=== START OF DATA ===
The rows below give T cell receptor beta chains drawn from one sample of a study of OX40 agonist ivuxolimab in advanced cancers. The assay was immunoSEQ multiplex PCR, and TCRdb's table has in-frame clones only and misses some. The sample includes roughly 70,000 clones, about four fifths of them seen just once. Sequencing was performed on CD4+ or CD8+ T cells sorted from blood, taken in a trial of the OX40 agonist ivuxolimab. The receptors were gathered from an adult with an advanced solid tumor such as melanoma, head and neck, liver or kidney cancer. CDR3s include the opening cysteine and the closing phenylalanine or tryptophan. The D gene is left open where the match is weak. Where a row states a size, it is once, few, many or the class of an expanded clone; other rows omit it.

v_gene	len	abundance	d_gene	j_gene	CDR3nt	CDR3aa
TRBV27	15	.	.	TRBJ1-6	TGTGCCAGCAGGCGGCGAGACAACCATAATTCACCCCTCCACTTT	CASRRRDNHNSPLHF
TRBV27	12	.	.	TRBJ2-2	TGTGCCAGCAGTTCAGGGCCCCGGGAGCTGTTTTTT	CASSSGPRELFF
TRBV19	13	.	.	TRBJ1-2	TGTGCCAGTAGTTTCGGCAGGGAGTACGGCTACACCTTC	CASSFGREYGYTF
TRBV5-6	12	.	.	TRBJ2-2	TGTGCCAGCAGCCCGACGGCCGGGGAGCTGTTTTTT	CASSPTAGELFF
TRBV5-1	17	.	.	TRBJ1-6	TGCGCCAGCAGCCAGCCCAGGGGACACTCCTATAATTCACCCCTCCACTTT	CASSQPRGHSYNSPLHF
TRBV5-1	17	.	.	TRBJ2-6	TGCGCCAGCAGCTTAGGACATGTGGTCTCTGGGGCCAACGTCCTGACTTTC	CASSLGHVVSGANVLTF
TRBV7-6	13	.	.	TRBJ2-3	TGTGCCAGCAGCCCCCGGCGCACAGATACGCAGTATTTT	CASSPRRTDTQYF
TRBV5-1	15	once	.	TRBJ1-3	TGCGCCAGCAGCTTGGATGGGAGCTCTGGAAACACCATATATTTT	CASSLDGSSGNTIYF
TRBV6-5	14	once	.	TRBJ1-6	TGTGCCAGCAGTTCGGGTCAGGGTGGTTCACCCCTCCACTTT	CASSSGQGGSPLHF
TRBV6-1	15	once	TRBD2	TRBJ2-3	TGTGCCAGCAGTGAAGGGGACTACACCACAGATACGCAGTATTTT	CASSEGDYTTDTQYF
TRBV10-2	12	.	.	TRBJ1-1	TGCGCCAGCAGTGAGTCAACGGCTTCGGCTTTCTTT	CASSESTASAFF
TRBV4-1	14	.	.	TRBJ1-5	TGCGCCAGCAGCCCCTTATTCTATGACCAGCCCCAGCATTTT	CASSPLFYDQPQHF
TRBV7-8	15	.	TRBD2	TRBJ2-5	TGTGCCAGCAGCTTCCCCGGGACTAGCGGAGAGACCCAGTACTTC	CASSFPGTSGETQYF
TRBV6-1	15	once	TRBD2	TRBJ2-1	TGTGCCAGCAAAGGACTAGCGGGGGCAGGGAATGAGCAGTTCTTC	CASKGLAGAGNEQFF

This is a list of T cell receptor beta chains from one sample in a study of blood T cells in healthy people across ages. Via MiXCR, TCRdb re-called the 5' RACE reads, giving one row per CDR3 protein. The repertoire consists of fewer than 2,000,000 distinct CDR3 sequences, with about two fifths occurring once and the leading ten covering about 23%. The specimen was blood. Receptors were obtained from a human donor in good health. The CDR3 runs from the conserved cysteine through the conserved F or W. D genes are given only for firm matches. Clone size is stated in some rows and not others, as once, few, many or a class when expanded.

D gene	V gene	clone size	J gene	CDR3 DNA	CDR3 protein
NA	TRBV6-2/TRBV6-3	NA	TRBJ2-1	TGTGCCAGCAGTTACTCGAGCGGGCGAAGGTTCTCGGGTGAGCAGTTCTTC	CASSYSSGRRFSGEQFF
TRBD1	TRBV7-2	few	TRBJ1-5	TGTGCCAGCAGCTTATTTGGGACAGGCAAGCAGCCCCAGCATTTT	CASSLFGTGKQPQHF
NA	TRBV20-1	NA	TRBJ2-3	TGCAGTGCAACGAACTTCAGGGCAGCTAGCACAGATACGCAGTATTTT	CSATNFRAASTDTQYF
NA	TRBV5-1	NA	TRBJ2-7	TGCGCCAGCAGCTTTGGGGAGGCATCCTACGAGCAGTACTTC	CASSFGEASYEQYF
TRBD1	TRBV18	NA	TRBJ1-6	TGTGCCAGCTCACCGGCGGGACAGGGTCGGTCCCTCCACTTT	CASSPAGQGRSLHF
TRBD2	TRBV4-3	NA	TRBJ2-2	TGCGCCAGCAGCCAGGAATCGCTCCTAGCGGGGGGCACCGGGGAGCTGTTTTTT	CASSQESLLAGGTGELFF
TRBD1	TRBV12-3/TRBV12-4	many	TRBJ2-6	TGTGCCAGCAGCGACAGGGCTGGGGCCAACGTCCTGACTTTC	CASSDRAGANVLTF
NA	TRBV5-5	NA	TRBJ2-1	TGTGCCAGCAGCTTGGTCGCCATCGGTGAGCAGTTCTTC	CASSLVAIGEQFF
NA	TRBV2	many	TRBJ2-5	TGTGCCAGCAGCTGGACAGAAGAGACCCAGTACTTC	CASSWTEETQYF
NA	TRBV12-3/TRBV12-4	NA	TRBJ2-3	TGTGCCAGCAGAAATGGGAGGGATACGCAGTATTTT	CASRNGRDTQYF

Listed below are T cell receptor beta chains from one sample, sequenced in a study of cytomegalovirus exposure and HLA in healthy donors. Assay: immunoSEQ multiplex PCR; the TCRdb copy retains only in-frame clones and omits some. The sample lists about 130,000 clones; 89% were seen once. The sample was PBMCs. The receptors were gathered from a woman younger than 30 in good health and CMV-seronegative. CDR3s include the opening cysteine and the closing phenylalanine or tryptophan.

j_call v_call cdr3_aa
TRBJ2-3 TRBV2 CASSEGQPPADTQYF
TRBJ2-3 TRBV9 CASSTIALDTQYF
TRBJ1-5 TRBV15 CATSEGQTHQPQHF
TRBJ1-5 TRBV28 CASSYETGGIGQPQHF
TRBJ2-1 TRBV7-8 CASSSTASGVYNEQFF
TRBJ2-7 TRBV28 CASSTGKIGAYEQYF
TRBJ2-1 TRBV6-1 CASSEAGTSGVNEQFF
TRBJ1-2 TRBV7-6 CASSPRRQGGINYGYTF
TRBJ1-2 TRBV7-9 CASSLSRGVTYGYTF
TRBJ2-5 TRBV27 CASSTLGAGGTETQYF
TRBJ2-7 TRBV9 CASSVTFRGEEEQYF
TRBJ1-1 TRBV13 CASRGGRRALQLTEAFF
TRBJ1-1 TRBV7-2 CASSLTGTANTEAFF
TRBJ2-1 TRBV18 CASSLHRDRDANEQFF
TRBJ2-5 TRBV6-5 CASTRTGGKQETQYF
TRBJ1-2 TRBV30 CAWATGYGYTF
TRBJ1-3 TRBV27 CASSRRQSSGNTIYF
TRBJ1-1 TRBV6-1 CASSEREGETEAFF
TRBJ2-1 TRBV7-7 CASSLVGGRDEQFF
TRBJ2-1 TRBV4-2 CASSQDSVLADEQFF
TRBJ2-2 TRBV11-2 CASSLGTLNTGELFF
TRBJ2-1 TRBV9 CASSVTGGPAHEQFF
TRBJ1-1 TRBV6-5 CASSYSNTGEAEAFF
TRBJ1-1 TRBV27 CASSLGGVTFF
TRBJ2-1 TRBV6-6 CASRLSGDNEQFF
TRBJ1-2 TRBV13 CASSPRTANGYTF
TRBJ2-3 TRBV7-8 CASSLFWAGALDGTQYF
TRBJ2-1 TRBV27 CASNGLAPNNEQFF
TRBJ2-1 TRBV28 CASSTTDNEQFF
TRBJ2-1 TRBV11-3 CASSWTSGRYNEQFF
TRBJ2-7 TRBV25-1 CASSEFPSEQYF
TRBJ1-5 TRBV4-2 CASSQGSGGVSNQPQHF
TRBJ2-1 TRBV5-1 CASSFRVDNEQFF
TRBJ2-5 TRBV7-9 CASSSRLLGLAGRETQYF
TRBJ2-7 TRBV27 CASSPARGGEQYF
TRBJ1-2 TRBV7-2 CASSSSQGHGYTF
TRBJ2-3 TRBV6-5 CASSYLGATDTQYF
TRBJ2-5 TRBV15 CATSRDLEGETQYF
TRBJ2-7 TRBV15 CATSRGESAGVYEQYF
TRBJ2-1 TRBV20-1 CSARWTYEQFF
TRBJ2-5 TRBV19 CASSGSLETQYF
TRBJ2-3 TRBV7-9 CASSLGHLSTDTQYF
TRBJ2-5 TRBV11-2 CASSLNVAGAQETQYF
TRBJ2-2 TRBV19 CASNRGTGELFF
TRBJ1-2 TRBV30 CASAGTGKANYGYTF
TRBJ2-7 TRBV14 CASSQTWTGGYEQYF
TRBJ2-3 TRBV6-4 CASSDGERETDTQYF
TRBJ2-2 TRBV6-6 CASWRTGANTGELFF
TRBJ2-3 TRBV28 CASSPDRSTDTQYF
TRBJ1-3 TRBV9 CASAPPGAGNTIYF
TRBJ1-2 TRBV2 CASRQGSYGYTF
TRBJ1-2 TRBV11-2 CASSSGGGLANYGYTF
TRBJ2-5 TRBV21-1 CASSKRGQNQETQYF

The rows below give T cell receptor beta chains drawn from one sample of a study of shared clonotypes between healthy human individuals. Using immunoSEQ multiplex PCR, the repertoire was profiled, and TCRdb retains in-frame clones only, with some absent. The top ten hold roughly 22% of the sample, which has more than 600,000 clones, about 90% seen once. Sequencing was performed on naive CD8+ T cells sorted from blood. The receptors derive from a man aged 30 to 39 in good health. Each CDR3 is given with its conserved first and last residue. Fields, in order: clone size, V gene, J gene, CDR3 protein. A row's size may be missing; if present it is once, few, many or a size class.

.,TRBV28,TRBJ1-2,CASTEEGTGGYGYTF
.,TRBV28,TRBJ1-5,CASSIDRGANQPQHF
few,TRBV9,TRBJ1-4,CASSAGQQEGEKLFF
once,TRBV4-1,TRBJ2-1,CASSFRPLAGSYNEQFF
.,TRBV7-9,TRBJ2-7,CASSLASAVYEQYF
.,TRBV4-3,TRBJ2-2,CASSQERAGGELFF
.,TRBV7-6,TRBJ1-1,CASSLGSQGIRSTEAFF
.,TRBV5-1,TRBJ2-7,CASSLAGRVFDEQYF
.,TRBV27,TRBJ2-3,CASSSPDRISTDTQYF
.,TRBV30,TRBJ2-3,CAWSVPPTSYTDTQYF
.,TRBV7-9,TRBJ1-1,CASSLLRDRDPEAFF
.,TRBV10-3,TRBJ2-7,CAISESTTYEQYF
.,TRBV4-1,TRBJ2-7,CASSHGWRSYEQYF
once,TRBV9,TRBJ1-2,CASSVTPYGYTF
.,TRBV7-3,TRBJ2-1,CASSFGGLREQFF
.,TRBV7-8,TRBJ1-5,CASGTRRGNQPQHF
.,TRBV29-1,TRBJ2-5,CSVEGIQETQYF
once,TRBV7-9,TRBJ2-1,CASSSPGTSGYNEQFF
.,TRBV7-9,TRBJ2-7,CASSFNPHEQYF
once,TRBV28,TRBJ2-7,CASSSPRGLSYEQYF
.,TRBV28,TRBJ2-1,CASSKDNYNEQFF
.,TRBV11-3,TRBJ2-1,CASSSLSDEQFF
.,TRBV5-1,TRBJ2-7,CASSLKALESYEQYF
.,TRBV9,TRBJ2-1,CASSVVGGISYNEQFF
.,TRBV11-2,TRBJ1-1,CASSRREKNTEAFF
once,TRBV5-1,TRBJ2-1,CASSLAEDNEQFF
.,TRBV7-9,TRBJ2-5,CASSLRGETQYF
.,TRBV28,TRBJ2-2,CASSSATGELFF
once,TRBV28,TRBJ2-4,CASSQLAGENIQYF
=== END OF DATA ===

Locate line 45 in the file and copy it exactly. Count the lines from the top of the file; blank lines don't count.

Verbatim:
TRBJ2-5 TRBV6-5 CASTRTGGKQETQYF